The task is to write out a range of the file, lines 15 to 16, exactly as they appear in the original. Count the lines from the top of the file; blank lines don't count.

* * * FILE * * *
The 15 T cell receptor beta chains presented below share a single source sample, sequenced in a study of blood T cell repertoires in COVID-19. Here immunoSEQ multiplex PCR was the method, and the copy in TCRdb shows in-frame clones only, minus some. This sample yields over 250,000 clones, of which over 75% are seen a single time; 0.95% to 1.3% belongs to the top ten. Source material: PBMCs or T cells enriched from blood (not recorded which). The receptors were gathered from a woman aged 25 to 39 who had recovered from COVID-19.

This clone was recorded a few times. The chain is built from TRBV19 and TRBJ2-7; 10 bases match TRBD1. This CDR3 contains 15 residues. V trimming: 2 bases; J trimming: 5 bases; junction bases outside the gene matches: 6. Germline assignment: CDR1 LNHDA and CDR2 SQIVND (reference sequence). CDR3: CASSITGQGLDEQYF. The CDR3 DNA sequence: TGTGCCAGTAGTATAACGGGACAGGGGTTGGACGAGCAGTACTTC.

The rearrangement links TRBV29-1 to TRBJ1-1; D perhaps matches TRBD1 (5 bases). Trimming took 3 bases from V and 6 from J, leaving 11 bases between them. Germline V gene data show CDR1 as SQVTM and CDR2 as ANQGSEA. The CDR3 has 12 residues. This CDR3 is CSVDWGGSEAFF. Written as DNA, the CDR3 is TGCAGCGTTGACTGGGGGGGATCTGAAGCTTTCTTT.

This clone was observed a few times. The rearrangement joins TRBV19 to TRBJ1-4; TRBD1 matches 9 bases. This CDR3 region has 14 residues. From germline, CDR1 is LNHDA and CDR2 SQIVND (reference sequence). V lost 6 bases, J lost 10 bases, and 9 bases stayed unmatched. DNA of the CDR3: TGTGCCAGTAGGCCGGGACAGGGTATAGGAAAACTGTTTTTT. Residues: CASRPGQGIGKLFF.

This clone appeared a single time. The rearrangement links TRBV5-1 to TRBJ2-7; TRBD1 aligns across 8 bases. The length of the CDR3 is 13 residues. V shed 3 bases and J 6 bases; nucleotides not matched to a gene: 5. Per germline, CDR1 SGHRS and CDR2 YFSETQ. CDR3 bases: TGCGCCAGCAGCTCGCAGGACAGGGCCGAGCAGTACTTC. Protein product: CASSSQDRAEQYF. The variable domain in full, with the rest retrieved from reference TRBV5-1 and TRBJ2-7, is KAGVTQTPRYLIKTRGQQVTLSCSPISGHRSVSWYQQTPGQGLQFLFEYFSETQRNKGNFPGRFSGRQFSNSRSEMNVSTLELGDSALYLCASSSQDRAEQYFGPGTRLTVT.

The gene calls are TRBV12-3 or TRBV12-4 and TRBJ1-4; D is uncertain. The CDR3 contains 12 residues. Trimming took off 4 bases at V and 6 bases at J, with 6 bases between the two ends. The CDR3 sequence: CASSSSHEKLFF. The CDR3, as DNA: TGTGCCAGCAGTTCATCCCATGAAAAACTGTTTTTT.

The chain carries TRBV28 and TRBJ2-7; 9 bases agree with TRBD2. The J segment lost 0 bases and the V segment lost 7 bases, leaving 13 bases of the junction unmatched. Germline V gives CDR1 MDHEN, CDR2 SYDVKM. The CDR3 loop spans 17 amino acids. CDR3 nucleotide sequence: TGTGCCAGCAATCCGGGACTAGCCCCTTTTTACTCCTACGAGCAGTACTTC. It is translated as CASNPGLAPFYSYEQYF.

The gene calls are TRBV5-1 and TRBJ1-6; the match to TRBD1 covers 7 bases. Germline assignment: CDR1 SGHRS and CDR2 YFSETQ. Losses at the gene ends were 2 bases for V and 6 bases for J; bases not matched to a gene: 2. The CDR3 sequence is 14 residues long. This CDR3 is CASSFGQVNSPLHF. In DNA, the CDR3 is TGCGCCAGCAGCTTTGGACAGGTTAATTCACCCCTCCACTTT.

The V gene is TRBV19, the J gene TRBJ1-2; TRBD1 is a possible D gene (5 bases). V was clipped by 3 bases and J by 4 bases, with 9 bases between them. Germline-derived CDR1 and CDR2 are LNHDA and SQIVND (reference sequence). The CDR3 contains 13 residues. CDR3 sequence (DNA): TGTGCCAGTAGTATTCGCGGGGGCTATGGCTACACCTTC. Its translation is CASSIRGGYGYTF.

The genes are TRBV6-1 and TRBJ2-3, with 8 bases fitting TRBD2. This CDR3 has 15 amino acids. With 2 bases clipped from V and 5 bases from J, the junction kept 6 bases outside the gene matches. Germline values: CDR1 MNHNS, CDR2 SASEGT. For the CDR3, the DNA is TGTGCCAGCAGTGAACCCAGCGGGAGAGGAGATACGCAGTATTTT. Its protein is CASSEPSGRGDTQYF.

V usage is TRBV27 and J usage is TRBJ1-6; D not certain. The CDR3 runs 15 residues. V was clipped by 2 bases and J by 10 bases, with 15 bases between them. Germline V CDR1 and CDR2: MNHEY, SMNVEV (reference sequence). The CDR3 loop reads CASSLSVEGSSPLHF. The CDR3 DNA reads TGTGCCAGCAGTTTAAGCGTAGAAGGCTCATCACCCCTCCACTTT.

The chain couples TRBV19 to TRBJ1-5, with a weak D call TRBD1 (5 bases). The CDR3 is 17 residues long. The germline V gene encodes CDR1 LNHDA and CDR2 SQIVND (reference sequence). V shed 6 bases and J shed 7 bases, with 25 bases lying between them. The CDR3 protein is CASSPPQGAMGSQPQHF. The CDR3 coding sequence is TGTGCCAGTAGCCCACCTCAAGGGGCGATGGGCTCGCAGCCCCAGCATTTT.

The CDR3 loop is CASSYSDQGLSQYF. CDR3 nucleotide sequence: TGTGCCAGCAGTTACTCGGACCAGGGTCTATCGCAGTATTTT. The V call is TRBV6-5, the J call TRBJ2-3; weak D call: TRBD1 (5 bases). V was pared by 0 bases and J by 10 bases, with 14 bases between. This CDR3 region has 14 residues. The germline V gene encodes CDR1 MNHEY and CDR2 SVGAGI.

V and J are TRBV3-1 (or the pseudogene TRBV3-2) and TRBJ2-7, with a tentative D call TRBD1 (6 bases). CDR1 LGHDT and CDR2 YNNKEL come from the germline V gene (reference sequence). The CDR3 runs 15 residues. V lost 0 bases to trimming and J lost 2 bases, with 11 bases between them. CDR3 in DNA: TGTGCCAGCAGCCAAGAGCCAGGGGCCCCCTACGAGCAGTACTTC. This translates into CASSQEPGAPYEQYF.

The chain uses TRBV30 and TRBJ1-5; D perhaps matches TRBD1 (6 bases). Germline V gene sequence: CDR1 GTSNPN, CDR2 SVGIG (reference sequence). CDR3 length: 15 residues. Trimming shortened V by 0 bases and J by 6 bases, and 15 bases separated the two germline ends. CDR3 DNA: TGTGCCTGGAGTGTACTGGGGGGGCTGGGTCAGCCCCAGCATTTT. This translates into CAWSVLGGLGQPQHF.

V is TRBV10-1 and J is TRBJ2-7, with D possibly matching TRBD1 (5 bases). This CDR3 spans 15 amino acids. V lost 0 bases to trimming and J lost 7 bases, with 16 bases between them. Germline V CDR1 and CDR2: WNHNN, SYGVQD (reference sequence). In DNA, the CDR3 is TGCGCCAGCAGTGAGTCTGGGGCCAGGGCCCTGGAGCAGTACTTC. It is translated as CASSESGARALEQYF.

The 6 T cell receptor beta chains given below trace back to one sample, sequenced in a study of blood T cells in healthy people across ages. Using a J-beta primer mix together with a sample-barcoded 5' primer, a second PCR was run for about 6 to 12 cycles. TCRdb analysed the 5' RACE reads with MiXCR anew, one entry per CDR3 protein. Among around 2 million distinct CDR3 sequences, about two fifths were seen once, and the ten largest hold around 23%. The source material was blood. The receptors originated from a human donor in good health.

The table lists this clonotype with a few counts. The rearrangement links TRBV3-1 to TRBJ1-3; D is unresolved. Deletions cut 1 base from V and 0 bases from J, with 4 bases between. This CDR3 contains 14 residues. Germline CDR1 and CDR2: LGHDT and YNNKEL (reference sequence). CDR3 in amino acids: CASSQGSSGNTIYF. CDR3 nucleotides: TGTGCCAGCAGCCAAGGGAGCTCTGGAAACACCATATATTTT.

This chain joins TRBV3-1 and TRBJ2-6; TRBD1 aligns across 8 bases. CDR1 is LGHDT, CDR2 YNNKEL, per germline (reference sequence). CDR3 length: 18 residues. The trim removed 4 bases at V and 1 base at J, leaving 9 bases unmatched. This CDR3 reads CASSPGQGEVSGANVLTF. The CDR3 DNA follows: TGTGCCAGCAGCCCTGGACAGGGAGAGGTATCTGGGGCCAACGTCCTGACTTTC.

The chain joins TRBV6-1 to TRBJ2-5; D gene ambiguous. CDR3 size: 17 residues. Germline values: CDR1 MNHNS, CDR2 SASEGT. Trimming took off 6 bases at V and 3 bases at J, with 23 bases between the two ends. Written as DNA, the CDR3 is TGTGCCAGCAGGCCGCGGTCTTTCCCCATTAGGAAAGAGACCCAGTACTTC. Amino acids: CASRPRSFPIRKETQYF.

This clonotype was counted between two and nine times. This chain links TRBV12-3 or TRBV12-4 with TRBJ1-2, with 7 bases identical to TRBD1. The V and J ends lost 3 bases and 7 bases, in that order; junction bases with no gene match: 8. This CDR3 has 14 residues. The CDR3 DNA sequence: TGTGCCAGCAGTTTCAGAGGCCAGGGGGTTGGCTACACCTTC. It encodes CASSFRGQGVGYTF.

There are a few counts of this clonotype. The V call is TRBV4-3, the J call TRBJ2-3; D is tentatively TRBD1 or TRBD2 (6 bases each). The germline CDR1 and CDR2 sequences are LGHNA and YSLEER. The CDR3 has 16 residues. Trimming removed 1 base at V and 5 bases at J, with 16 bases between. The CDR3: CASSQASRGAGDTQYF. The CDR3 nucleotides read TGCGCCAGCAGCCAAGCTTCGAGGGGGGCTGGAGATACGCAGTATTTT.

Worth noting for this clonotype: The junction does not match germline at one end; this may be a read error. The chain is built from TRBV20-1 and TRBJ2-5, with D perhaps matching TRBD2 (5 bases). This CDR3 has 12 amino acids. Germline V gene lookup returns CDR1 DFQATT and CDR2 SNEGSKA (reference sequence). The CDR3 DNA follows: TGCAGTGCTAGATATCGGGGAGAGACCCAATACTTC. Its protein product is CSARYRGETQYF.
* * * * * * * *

The chain uses TRBV30 and TRBJ1-5; D perhaps matches TRBD1 (6 bases). Germline V gene sequence: CDR1 GTSNPN, CDR2 SVGIG (reference sequence). CDR3 length: 15 residues. Trimming shortened V by 0 bases and J by 6 bases, and 15 bases separated the two germline ends. CDR3 DNA: TGTGCCTGGAGTGTACTGGGGGGGCTGGGTCAGCCCCAGCATTTT. This translates into CAWSVLGGLGQPQHF.

V is TRBV10-1 and J is TRBJ2-7, with D possibly matching TRBD1 (5 bases). This CDR3 spans 15 amino acids. V lost 0 bases to trimming and J lost 7 bases, with 16 bases between them. Germline V CDR1 and CDR2: WNHNN, SYGVQD (reference sequence). In DNA, the CDR3 is TGCGCCAGCAGTGAGTCTGGGGCCAGGGCCCTGGAGCAGTACTTC. It is translated as CASSESGARALEQYF.